The idea of pulling an all-nighter to complete a writing assignment may be a sweaty-palm-inducing flashback to college for some, but for Geoff Kirsch, one of four writers participating in this year's 24-Hour Miracle, staying up all night to write a play sounds like heaven.
Kirsch, a freelance writer and Juneau Douglas Little Theatre's president for the past two years, is a stay-at-home dad, so finding a quiet, uninterrupted time to write while watching his busy toddler is next to impossible. He looks forward to the annual event as a great chance to indulge in what he loves: Writing.
"I'll not have another eight hours of undivided writing time until next year," he said.
The 24-Hour Miracle, in its fourth year, is not for the deadline-phobic. Writers are given a topic at 8 p.m. Friday and must produce a finished script by 8 a.m. Saturday. At that point, the director and actors come in, review the script and start staging the performance. The plays go live at 8 p.m. Saturday night at the Juneau Arts & Culture Center.
The key to not going off the rails under such constraints, Kirsch said, is to keep it simple. This not only helps the playwright finish the script, but also benefits the director and actors, who have to bring those words to life with very little time for staging and memorization.
Incorporating improvisation could speed the process up, Kirsch said, but this approach may or may not translate well.
"It's a big trust thing, and you don't know what you'll get," he said.
Kathleen Harper, who has directed in the past three productions, said this year she'll switch over to writing. She said in her experience the time constraint, though inherently restrictive, can be freeing as well.
"It's a little bit freeing. You know you only have 24 hours and you know your part is only from 8 p.m. to 8 a.m., so it gives you the freedom to have fun with it."
Harper, general manager of Perseverance Theatre, said she's been involved in theater since fifth grade. She said her work as a director, and her previous experience as an actress in other productions, have given her some ideas of what to avoid in 24-Hour Miracle plays. Long speeches, for one.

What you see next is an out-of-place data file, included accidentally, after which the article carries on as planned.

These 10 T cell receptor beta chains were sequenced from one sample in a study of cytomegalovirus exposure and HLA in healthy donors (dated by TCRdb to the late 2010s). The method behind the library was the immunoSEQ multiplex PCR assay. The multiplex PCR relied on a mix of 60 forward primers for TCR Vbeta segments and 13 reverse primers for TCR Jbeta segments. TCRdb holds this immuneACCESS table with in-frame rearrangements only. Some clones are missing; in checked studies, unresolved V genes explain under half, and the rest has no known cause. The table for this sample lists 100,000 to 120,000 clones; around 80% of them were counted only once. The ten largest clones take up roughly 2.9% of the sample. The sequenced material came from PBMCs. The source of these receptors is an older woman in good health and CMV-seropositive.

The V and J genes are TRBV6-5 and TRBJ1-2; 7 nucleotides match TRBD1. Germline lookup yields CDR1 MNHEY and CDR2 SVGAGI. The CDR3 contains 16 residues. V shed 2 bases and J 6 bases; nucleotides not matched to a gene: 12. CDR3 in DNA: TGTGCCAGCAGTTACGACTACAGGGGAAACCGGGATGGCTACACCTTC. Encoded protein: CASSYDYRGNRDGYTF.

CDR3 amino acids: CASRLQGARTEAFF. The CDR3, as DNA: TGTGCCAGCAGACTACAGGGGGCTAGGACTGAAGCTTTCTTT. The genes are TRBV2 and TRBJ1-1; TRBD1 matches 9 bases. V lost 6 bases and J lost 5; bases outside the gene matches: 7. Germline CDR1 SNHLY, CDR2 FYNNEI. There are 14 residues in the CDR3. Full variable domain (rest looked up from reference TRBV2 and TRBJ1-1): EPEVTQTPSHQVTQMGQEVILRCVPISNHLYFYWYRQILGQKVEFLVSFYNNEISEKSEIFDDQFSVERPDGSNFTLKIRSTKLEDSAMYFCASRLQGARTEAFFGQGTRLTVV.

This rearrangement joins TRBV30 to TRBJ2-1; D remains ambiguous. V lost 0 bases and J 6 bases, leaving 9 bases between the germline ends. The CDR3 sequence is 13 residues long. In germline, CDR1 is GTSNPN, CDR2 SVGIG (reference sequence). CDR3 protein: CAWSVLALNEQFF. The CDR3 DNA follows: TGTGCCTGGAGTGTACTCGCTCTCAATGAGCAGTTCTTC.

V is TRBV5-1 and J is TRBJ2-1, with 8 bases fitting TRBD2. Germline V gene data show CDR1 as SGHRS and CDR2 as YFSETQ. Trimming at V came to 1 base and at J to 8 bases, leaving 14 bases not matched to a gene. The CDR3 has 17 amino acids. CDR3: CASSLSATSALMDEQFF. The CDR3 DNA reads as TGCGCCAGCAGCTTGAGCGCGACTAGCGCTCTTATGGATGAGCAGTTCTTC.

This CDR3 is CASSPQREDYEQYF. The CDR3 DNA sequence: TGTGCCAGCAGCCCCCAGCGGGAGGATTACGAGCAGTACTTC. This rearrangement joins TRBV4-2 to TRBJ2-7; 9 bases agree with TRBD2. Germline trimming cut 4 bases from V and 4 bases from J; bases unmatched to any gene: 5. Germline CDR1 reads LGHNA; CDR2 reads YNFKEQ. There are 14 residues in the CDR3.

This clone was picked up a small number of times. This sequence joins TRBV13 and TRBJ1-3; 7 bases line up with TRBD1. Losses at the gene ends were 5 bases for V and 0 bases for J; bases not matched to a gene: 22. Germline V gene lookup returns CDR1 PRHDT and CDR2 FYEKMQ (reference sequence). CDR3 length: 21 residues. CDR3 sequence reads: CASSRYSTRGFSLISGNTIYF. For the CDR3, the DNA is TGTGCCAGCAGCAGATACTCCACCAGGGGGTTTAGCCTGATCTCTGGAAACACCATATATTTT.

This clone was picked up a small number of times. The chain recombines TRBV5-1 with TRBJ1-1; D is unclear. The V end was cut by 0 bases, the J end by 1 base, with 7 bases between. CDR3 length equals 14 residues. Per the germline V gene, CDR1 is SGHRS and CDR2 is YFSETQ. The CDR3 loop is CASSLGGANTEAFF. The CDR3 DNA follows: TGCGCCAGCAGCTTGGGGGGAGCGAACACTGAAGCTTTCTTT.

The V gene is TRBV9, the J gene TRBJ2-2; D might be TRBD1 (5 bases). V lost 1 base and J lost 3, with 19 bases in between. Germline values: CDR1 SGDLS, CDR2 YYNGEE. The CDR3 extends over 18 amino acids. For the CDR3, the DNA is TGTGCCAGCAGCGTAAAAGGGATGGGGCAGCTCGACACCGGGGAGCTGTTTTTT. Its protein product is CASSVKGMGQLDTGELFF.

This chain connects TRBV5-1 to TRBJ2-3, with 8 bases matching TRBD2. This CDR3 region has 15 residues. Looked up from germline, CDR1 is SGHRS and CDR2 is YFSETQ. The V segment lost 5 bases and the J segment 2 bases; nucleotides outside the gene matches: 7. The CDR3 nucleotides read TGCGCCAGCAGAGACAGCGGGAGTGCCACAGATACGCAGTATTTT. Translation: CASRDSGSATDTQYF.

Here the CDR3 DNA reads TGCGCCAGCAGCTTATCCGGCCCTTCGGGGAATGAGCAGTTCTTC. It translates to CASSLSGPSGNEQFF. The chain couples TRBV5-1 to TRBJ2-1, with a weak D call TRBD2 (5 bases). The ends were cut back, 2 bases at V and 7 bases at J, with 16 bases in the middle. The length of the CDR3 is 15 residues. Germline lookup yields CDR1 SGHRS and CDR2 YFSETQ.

"It's really hard for people to memorize lines in an eight-hour time chunk," she said, adding that for some, this is their first experience on stage.
Kirsch said the balance between experienced and inexperienced actors is a positive aspect of the event.
"That's what I love about it. We've had people who've had absolutely no experience come down and do it and be really, really good at it."
Leaving it open to inexperienced thespians also keeps the event from becoming too serious. It is meant to be fun, Kirsch said, and though they are trying to create good work in a short period of time, it's a community-based event rather than a professional production.
Kirsch took the helm as JDLT president last year after Eric Caldwell stepped aside. He has written for the 24-Hour Miracle for the past two years.
"I am a writer so I was roped into producing the show and being the president because I didn't want to see this thing die," he said.
This year's Miracle will involve four teams, each with a writer-director pair and a group of three or four actors. At this point the writer-director teams have already been determined, but the actor spots may still remain flexible through Friday, depending on the director.
"By Friday evening I would ask that the teams be set, barring unforeseen circumstances, so that the writer knows how many people he has to write for," Kirsch said. "Up until Friday, you have the opportunity if you want to get involved."
He said last year there were several last-minute participants, and though this makes things slightly more chaotic, involving more people is something the JDLT wants to encourage.
"The goal is to make it better and better every year, to have more people involved, more of an audience and better material," Kirsch said.
The four writer-director teams for this year's miracle are: Geoff Kirsch and Mike Levine; Eric Caldwell and Kathleen Harper; Heather Paige and Mark Sean Tinneny; and Pat Race and Roblin Davis.
Harper said some writers might plot things in advance, but she prefers to be prompted at the starting gate.
"I have not really been thinking a whole lot about what I will write I because the theme will push me," she said. "It's better for me if I take it and run with it."
Contact Arts & culture editor Amy Fletcher at 523-2293 or firstname.lastname@example.org